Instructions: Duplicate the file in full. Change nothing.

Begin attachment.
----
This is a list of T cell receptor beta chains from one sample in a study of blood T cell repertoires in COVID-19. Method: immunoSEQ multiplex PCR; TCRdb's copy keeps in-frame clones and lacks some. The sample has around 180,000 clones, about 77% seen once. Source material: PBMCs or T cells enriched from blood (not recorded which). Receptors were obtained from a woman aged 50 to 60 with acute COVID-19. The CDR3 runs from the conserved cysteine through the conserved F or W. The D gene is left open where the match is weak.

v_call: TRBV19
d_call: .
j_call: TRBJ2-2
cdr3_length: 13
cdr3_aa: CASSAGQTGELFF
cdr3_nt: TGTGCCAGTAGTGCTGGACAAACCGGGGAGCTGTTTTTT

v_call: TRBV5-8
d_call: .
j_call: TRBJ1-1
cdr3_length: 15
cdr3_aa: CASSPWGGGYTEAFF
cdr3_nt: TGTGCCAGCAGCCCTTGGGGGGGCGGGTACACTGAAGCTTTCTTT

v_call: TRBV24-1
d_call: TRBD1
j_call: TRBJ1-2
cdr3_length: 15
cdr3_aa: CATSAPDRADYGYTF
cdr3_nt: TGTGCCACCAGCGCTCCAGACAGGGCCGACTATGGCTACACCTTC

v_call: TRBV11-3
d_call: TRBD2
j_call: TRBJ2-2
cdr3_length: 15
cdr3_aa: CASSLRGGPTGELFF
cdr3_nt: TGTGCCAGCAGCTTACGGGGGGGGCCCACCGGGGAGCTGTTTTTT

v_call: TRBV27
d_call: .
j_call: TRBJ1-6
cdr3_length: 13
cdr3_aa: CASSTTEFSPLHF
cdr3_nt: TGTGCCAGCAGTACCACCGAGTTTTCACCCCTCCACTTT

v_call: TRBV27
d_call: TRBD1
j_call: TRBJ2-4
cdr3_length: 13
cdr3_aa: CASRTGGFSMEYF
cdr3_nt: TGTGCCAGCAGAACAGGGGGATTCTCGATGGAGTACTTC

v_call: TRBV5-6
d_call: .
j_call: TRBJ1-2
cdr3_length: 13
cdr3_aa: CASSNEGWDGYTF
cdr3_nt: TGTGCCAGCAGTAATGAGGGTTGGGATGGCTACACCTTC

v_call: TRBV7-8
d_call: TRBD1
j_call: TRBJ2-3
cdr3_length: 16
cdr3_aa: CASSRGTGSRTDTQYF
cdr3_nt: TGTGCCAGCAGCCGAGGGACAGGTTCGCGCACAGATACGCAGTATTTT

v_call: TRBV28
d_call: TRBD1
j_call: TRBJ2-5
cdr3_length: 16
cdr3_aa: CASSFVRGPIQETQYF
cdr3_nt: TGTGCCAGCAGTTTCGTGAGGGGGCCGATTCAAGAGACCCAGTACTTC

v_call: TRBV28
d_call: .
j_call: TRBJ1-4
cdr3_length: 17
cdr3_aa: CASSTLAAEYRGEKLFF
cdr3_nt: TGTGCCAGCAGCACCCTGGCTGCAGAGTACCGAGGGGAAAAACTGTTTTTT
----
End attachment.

This is a list of T cell receptor beta chains from one sample in a study of blood T cell repertoires in COVID-19. Method: immunoSEQ multiplex PCR; TCRdb's copy keeps in-frame clones and lacks some. The sample has around 180,000 clones, about 77% seen once. Source material: PBMCs or T cells enriched from blood (not recorded which). Receptors were obtained from a woman aged 50 to 60 with acute COVID-19. The CDR3 runs from the conserved cysteine through the conserved F or W. The D gene is left open where the match is weak.

v_call: TRBV19
d_call: .
j_call: TRBJ2-2
cdr3_length: 13
cdr3_aa: CASSAGQTGELFF
cdr3_nt: TGTGCCAGTAGTGCTGGACAAACCGGGGAGCTGTTTTTT

v_call: TRBV5-8
d_call: .
j_call: TRBJ1-1
cdr3_length: 15
cdr3_aa: CASSPWGGGYTEAFF
cdr3_nt: TGTGCCAGCAGCCCTTGGGGGGGCGGGTACACTGAAGCTTTCTTT

v_call: TRBV24-1
d_call: TRBD1
j_call: TRBJ1-2
cdr3_length: 15
cdr3_aa: CATSAPDRADYGYTF
cdr3_nt: TGTGCCACCAGCGCTCCAGACAGGGCCGACTATGGCTACACCTTC

v_call: TRBV11-3
d_call: TRBD2
j_call: TRBJ2-2
cdr3_length: 15
cdr3_aa: CASSLRGGPTGELFF
cdr3_nt: TGTGCCAGCAGCTTACGGGGGGGGCCCACCGGGGAGCTGTTTTTT

v_call: TRBV27
d_call: .
j_call: TRBJ1-6
cdr3_length: 13
cdr3_aa: CASSTTEFSPLHF
cdr3_nt: TGTGCCAGCAGTACCACCGAGTTTTCACCCCTCCACTTT

v_call: TRBV27
d_call: TRBD1
j_call: TRBJ2-4
cdr3_length: 13
cdr3_aa: CASRTGGFSMEYF
cdr3_nt: TGTGCCAGCAGAACAGGGGGATTCTCGATGGAGTACTTC

v_call: TRBV5-6
d_call: .
j_call: TRBJ1-2
cdr3_length: 13
cdr3_aa: CASSNEGWDGYTF
cdr3_nt: TGTGCCAGCAGTAATGAGGGTTGGGATGGCTACACCTTC

v_call: TRBV7-8
d_call: TRBD1
j_call: TRBJ2-3
cdr3_length: 16
cdr3_aa: CASSRGTGSRTDTQYF
cdr3_nt: TGTGCCAGCAGCCGAGGGACAGGTTCGCGCACAGATACGCAGTATTTT

v_call: TRBV28
d_call: TRBD1
j_call: TRBJ2-5
cdr3_length: 16
cdr3_aa: CASSFVRGPIQETQYF
cdr3_nt: TGTGCCAGCAGTTTCGTGAGGGGGCCGATTCAAGAGACCCAGTACTTC

v_call: TRBV28
d_call: .
j_call: TRBJ1-4
cdr3_length: 17
cdr3_aa: CASSTLAAEYRGEKLFF
cdr3_nt: TGTGCCAGCAGCACCCTGGCTGCAGAGTACCGAGGGGAAAAACTGTTTTTT